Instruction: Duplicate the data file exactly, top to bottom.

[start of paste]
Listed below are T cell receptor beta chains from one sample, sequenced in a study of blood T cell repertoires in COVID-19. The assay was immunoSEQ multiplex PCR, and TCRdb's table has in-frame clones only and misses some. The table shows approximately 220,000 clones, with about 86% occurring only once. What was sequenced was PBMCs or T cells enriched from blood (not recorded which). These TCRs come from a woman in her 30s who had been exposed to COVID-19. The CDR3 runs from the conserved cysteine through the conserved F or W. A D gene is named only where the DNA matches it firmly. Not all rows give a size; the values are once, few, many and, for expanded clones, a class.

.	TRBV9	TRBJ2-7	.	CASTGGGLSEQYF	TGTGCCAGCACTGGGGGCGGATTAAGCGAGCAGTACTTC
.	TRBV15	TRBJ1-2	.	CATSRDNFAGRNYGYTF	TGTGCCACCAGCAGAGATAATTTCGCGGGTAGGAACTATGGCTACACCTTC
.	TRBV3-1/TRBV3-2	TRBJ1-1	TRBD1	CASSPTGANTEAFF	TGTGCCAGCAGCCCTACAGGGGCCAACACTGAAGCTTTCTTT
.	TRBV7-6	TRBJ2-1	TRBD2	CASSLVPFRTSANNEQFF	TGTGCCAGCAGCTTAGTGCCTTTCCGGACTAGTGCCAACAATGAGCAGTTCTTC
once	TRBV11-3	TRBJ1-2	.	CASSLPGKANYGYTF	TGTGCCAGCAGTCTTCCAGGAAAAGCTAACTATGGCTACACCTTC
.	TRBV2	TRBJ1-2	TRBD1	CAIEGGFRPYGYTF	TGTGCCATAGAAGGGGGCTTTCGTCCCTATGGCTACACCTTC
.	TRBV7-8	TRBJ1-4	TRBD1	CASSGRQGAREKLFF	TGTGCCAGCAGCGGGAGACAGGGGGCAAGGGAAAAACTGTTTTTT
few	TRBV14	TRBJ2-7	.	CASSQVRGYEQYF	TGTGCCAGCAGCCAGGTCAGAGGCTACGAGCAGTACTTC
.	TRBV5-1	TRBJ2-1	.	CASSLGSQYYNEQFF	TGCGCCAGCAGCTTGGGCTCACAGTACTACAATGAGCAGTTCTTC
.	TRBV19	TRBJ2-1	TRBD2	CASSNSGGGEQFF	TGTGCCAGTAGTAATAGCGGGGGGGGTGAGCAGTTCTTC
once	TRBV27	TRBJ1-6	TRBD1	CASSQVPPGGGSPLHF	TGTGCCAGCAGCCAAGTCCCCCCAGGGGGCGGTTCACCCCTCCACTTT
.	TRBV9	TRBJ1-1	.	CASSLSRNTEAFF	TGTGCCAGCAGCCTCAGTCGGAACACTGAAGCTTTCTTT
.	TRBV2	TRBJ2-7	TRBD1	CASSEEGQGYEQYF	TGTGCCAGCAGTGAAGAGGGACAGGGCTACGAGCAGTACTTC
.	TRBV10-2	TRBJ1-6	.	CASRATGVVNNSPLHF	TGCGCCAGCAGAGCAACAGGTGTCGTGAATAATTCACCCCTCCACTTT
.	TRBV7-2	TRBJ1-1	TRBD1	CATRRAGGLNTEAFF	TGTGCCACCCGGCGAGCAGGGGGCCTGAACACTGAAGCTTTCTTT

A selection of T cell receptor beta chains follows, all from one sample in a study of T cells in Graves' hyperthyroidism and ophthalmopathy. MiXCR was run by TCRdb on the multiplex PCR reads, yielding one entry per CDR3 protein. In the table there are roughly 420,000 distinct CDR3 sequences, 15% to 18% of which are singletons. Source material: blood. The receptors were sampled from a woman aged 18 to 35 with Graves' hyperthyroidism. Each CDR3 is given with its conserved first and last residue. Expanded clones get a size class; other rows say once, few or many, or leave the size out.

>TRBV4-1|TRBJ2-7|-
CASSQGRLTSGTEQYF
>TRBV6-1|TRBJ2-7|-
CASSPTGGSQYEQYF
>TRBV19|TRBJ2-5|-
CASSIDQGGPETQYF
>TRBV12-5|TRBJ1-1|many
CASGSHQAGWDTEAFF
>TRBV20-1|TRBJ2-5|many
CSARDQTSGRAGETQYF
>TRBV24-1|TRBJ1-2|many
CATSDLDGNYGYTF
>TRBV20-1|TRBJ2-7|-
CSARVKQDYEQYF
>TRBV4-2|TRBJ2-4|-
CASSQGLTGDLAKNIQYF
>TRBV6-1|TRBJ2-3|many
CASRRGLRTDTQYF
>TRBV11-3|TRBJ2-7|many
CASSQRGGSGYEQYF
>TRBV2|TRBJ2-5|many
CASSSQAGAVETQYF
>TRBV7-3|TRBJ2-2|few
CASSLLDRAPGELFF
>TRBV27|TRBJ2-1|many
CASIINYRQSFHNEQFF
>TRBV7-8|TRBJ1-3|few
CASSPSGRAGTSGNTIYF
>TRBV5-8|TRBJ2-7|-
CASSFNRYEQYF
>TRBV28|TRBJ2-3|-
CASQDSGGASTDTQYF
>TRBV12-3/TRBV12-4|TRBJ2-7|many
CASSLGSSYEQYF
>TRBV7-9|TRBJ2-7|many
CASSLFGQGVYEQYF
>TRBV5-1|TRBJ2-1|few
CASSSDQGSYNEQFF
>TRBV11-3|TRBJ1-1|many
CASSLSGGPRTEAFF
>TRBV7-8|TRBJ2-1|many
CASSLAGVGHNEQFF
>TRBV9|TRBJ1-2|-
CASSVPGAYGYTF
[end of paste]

Listed below are T cell receptor beta chains from one sample, sequenced in a study of blood T cell repertoires in COVID-19. The assay was immunoSEQ multiplex PCR, and TCRdb's table has in-frame clones only and misses some. The table shows approximately 220,000 clones, with about 86% occurring only once. What was sequenced was PBMCs or T cells enriched from blood (not recorded which). These TCRs come from a woman in her 30s who had been exposed to COVID-19. The CDR3 runs from the conserved cysteine through the conserved F or W. A D gene is named only where the DNA matches it firmly. Not all rows give a size; the values are once, few, many and, for expanded clones, a class.

.	TRBV9	TRBJ2-7	.	CASTGGGLSEQYF	TGTGCCAGCACTGGGGGCGGATTAAGCGAGCAGTACTTC
.	TRBV15	TRBJ1-2	.	CATSRDNFAGRNYGYTF	TGTGCCACCAGCAGAGATAATTTCGCGGGTAGGAACTATGGCTACACCTTC
.	TRBV3-1/TRBV3-2	TRBJ1-1	TRBD1	CASSPTGANTEAFF	TGTGCCAGCAGCCCTACAGGGGCCAACACTGAAGCTTTCTTT
.	TRBV7-6	TRBJ2-1	TRBD2	CASSLVPFRTSANNEQFF	TGTGCCAGCAGCTTAGTGCCTTTCCGGACTAGTGCCAACAATGAGCAGTTCTTC
once	TRBV11-3	TRBJ1-2	.	CASSLPGKANYGYTF	TGTGCCAGCAGTCTTCCAGGAAAAGCTAACTATGGCTACACCTTC
.	TRBV2	TRBJ1-2	TRBD1	CAIEGGFRPYGYTF	TGTGCCATAGAAGGGGGCTTTCGTCCCTATGGCTACACCTTC
.	TRBV7-8	TRBJ1-4	TRBD1	CASSGRQGAREKLFF	TGTGCCAGCAGCGGGAGACAGGGGGCAAGGGAAAAACTGTTTTTT
few	TRBV14	TRBJ2-7	.	CASSQVRGYEQYF	TGTGCCAGCAGCCAGGTCAGAGGCTACGAGCAGTACTTC
.	TRBV5-1	TRBJ2-1	.	CASSLGSQYYNEQFF	TGCGCCAGCAGCTTGGGCTCACAGTACTACAATGAGCAGTTCTTC
.	TRBV19	TRBJ2-1	TRBD2	CASSNSGGGEQFF	TGTGCCAGTAGTAATAGCGGGGGGGGTGAGCAGTTCTTC
once	TRBV27	TRBJ1-6	TRBD1	CASSQVPPGGGSPLHF	TGTGCCAGCAGCCAAGTCCCCCCAGGGGGCGGTTCACCCCTCCACTTT
.	TRBV9	TRBJ1-1	.	CASSLSRNTEAFF	TGTGCCAGCAGCCTCAGTCGGAACACTGAAGCTTTCTTT
.	TRBV2	TRBJ2-7	TRBD1	CASSEEGQGYEQYF	TGTGCCAGCAGTGAAGAGGGACAGGGCTACGAGCAGTACTTC
.	TRBV10-2	TRBJ1-6	.	CASRATGVVNNSPLHF	TGCGCCAGCAGAGCAACAGGTGTCGTGAATAATTCACCCCTCCACTTT
.	TRBV7-2	TRBJ1-1	TRBD1	CATRRAGGLNTEAFF	TGTGCCACCCGGCGAGCAGGGGGCCTGAACACTGAAGCTTTCTTT

A selection of T cell receptor beta chains follows, all from one sample in a study of T cells in Graves' hyperthyroidism and ophthalmopathy. MiXCR was run by TCRdb on the multiplex PCR reads, yielding one entry per CDR3 protein. In the table there are roughly 420,000 distinct CDR3 sequences, 15% to 18% of which are singletons. Source material: blood. The receptors were sampled from a woman aged 18 to 35 with Graves' hyperthyroidism. Each CDR3 is given with its conserved first and last residue. Expanded clones get a size class; other rows say once, few or many, or leave the size out.

>TRBV4-1|TRBJ2-7|-
CASSQGRLTSGTEQYF
>TRBV6-1|TRBJ2-7|-
CASSPTGGSQYEQYF
>TRBV19|TRBJ2-5|-
CASSIDQGGPETQYF
>TRBV12-5|TRBJ1-1|many
CASGSHQAGWDTEAFF
>TRBV20-1|TRBJ2-5|many
CSARDQTSGRAGETQYF
>TRBV24-1|TRBJ1-2|many
CATSDLDGNYGYTF
>TRBV20-1|TRBJ2-7|-
CSARVKQDYEQYF
>TRBV4-2|TRBJ2-4|-
CASSQGLTGDLAKNIQYF
>TRBV6-1|TRBJ2-3|many
CASRRGLRTDTQYF
>TRBV11-3|TRBJ2-7|many
CASSQRGGSGYEQYF
>TRBV2|TRBJ2-5|many
CASSSQAGAVETQYF
>TRBV7-3|TRBJ2-2|few
CASSLLDRAPGELFF
>TRBV27|TRBJ2-1|many
CASIINYRQSFHNEQFF
>TRBV7-8|TRBJ1-3|few
CASSPSGRAGTSGNTIYF
>TRBV5-8|TRBJ2-7|-
CASSFNRYEQYF
>TRBV28|TRBJ2-3|-
CASQDSGGASTDTQYF
>TRBV12-3/TRBV12-4|TRBJ2-7|many
CASSLGSSYEQYF
>TRBV7-9|TRBJ2-7|many
CASSLFGQGVYEQYF
>TRBV5-1|TRBJ2-1|few
CASSSDQGSYNEQFF
>TRBV11-3|TRBJ1-1|many
CASSLSGGPRTEAFF
>TRBV7-8|TRBJ2-1|many
CASSLAGVGHNEQFF
>TRBV9|TRBJ1-2|-
CASSVPGAYGYTF